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Friday, November 10, 2006

Connecticut 

...is a very blue state. Its Democratic Party dumped Joe Lieberman in favor of an antiwar blueblood (the new Charles Lindbergh) and organized its Party machinery to finish off Lieberman for good.

Well, it didn't work. Turns out Senator Lieberman is onto something, and national candidates better take note. In a three party race in which Lieberman ran as a prowar independent, his policy positions captured 50% of the vote. The Republican, a virtual unknown, captured 10%. That means that the prowar vote, in deep blue Connecticut, was 60%. The antiwar vote, in deep blue Connecticut, was 40%. And that was a maxed out, heavily funded, party machinery-driven, antiwar vote.

Politicians take note. A substantial majority of this country's voting citizenry wants to win in Iraq, win in Afghanistan and defeat expansionist Islamism. I happen to believe (rather optimistically, and perhaps naively) that Democrats, having won control of Congress, are about to join the war, rather than retreat from it. I know that position seems a hopeless dream perhaps, but I believe that at least a portion of their national leadership (i.e., the Clintons) cannot help but take note of their friend Joe Lieberman's victory -- in deep blue Connecticut.

10 Comments:

By Anonymous bruhaha, at Fri Nov 10, 06:11:00 PM:

You are correct, of course. But it's also worth noting that the Lamont supporters were ONLY able to beat Lieberman (narrowly!) in the primary through a furious last-minute campaign to register independents specifically to vote for Lamont. So it isn't even a matter of the Dems changing their mind --a majority of them had not backed Lamont in the first place!

By the way, there's a bit of deja vu here. Few outside CT (and some other devoted readers of National Review) even know how Lieberman first won this seat. Back in 1988 William Buckley started a campaign to oust leftwing GOP Senator Lowell Weicker by voting for Lieberman. (My wife and I, living in CT at the time, joined that group... the ONLY time we've voted for a Dem for such a high office.) Though we would all have preferred a viable Republican, we recognized Lieberman as strong in a few key areas, and a man of far greater character than the one he replaced. I'm sure that history made it easier for Republicans to support him this time out.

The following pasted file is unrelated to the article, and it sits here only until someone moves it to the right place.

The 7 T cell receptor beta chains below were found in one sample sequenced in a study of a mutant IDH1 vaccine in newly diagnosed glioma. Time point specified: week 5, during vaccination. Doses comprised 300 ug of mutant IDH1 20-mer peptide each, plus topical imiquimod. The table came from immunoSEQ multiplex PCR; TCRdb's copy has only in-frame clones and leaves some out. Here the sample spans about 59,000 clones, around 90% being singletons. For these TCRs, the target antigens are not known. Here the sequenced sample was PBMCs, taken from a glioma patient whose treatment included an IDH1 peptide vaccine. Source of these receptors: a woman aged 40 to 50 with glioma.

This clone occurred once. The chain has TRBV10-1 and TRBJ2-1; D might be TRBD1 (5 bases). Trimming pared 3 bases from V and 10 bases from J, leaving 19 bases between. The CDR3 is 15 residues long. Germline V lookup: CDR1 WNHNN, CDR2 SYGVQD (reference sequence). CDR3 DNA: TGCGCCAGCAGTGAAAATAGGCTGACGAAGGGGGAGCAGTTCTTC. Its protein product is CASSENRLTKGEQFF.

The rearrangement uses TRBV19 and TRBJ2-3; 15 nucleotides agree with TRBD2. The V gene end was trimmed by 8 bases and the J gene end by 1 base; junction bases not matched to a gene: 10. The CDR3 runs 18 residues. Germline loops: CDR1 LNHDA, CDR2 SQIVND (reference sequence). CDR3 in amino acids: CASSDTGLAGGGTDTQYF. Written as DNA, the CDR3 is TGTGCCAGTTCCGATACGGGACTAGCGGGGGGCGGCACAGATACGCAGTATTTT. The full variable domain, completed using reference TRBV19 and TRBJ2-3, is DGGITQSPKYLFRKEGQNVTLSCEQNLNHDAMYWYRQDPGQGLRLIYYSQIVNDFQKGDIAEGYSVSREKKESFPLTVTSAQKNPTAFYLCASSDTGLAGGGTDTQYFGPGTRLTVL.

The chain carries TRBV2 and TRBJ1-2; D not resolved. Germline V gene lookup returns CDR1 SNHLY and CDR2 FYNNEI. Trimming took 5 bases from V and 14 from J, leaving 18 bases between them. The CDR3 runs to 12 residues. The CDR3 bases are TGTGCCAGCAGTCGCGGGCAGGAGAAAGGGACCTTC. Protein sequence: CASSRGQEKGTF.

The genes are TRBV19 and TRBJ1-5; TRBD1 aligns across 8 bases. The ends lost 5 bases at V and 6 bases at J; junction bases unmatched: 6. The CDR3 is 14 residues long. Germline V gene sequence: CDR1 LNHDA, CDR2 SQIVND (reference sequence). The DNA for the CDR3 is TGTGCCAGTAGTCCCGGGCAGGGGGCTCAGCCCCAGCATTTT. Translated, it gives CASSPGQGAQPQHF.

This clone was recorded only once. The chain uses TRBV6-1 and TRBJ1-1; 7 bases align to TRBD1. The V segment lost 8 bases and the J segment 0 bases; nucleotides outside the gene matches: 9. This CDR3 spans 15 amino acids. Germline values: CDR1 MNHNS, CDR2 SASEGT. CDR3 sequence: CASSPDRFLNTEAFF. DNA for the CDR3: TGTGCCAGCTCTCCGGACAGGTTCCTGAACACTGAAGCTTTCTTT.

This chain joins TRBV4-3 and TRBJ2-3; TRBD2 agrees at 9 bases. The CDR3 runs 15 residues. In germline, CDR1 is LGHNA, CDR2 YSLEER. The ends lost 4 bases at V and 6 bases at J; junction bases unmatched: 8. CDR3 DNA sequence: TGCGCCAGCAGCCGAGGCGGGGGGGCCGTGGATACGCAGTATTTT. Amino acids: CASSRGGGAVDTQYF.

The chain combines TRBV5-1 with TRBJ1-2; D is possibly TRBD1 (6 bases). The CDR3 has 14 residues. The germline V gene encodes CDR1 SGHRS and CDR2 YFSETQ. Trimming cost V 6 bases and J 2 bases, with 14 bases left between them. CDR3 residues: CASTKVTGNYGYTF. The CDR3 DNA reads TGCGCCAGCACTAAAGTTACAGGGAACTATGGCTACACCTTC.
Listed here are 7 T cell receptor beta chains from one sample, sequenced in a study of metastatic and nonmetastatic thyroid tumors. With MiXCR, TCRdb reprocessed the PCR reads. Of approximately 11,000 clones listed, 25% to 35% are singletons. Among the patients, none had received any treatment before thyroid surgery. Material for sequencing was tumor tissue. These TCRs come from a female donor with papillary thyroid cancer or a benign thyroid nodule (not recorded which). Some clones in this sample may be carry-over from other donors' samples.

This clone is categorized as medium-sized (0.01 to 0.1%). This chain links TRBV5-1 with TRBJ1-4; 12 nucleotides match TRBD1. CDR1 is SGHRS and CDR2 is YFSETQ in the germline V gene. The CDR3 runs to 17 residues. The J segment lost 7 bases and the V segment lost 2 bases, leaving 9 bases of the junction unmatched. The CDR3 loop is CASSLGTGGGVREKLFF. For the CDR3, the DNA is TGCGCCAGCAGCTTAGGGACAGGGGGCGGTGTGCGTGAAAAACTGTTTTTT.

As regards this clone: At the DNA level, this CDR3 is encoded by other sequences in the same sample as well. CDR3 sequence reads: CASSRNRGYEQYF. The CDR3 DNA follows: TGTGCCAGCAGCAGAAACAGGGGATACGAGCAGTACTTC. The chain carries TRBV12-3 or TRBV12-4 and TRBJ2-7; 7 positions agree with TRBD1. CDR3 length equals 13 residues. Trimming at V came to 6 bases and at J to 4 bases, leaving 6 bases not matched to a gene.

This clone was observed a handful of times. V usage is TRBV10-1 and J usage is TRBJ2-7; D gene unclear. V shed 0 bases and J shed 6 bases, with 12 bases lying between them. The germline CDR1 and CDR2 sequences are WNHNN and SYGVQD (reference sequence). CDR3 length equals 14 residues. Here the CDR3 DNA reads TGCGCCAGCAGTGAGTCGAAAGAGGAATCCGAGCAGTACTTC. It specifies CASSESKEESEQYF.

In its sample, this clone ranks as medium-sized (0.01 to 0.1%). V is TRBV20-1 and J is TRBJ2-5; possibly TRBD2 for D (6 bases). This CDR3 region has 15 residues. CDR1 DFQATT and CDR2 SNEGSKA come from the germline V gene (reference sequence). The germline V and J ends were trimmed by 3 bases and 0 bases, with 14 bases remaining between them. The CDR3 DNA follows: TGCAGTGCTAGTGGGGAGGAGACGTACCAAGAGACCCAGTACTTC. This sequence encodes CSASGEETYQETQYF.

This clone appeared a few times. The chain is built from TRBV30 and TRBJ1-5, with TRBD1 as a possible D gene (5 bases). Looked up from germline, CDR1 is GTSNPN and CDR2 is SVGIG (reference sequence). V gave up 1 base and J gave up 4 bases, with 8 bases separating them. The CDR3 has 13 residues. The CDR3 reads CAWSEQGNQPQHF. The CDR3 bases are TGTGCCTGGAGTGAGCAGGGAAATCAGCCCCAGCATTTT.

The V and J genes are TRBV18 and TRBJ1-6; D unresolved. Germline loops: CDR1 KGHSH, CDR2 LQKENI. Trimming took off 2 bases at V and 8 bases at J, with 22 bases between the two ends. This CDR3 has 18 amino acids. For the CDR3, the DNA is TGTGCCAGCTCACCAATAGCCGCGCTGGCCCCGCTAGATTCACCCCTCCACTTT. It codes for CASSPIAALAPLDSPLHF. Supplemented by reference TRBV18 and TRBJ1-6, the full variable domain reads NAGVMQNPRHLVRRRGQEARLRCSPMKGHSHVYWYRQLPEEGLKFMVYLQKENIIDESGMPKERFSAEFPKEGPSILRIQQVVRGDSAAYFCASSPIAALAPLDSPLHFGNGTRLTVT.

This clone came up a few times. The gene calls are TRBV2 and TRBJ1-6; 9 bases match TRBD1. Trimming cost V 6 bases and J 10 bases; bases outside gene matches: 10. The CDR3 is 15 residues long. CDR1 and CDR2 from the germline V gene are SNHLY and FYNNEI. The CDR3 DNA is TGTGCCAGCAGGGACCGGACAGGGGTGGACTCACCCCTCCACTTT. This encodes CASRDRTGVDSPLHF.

By Anonymous Anonymous, at Fri Nov 10, 07:29:00 PM:

Here is different conclusion from the same facts: Perhaps instead of voting FOR the war, they were voting FOR Lieberman. Maybe the election wasn't a referendum on the war. Perhaps it was just an election. Perhaps drawing sweeping conclusions is an excercise of a weak mind.  

By Blogger GreenmanTim, at Fri Nov 10, 08:57:00 PM:

Well friends, I live and vote in Connecticut. I've got a different take on it than CP, and have to agree with anonymous; there was lots more going on in "the land of steady habits" than simply a referendum on the war:

The folks who stuck with Joe did so because Lamont was a one trick pony, a lightweight, and had little to offer besides a poke in the eye of the hawks. The seat was not going to go Republican (clearly, with just 10% for entertaining but nonviable Republican candidate and strong Republican support for Lieberman) so Democrats did not need to worry about keeping this Senate seat.

Instead, Connecticut voted on a bunch of issues in addition to the war. We threw out two of our three Republican Congresspeople (in my district it was Nancy Johnson who lost in all but six towns and so also lost her seat of 24 years). Nancy went ultra negative on advice from Bush administration strategists and it turned out to be a snake that bit her hand. Chris Shays (C4) is now the only Republican from New England in the House of Representatives, and he had a fight to keep his seat. There was a very strong desire for new leadership in Congress across our region.

We kept our Republican governor because we like her and she is efective, and my Republican state senator Andrew Rorabach for the same reason. But in this state we wanted effective leadership and strong voices from the region at the national level, and we weren't getting that in Congress from the Republicans. We knew as well, despite his cosiness with Bush, that we'd get it from Joe, but could not say the same for Lamont.  

By Anonymous Anonymous, at Fri Nov 10, 09:15:00 PM:

As a life-long Connecticutian, I have to agree with this. The election was less about the war than Democrats would like to admit.

On an unrelated note, I had a bit of fun tonight and wrote my own news story about the recent al-Qa'ida message regarding the election. Enjoy.